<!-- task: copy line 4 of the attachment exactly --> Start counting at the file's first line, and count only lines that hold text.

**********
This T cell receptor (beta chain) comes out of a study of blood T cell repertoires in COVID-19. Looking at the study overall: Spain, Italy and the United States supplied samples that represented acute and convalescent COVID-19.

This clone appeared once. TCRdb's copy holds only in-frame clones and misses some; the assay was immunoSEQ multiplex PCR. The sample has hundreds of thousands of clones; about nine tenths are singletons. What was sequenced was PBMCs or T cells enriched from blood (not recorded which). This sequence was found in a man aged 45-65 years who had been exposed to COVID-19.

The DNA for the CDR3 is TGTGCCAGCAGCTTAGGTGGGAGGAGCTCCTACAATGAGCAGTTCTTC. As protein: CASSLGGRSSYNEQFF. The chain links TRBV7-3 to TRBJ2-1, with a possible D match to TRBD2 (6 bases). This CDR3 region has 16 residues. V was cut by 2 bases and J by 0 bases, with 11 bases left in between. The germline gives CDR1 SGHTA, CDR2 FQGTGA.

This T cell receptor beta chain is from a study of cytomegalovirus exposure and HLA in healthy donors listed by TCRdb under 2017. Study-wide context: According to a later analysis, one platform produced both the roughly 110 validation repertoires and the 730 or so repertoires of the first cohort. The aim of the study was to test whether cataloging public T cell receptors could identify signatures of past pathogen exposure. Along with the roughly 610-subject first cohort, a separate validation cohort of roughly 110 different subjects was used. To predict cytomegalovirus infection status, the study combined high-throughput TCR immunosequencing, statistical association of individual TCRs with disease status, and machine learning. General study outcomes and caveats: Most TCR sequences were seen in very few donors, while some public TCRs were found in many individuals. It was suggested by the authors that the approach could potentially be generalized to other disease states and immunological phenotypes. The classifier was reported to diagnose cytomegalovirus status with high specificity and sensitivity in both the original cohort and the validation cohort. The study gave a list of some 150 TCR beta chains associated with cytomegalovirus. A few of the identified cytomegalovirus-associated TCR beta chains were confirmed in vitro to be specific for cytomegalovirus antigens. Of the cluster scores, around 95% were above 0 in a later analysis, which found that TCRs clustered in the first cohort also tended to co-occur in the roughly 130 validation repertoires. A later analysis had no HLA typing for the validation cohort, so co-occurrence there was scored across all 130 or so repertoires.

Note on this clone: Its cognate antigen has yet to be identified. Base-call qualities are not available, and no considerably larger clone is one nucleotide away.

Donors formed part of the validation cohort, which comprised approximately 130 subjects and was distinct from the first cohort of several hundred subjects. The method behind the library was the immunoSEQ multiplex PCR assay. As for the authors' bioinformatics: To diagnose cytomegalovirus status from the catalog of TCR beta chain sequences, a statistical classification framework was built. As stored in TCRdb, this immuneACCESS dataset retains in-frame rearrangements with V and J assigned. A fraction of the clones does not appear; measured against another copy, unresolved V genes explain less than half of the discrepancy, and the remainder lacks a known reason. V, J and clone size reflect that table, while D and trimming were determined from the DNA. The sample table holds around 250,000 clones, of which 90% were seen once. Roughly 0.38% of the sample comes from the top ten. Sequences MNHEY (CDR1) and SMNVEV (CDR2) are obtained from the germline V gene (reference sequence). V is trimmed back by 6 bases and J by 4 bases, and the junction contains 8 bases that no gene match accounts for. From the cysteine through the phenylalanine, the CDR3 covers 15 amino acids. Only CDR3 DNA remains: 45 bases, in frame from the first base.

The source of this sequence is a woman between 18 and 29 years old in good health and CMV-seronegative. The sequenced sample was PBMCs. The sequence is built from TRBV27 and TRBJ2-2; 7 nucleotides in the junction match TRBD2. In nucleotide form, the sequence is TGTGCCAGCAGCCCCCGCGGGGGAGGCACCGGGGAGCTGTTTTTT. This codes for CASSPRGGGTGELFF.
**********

This T cell receptor beta chain is from a study of cytomegalovirus exposure and HLA in healthy donors listed by TCRdb under 2017. Study-wide context: According to a later analysis, one platform produced both the roughly 110 validation repertoires and the 730 or so repertoires of the first cohort. The aim of the study was to test whether cataloging public T cell receptors could identify signatures of past pathogen exposure. Along with the roughly 610-subject first cohort, a separate validation cohort of roughly 110 different subjects was used. To predict cytomegalovirus infection status, the study combined high-throughput TCR immunosequencing, statistical association of individual TCRs with disease status, and machine learning. General study outcomes and caveats: Most TCR sequences were seen in very few donors, while some public TCRs were found in many individuals. It was suggested by the authors that the approach could potentially be generalized to other disease states and immunological phenotypes. The classifier was reported to diagnose cytomegalovirus status with high specificity and sensitivity in both the original cohort and the validation cohort. The study gave a list of some 150 TCR beta chains associated with cytomegalovirus. A few of the identified cytomegalovirus-associated TCR beta chains were confirmed in vitro to be specific for cytomegalovirus antigens. Of the cluster scores, around 95% were above 0 in a later analysis, which found that TCRs clustered in the first cohort also tended to co-occur in the roughly 130 validation repertoires. A later analysis had no HLA typing for the validation cohort, so co-occurrence there was scored across all 130 or so repertoires.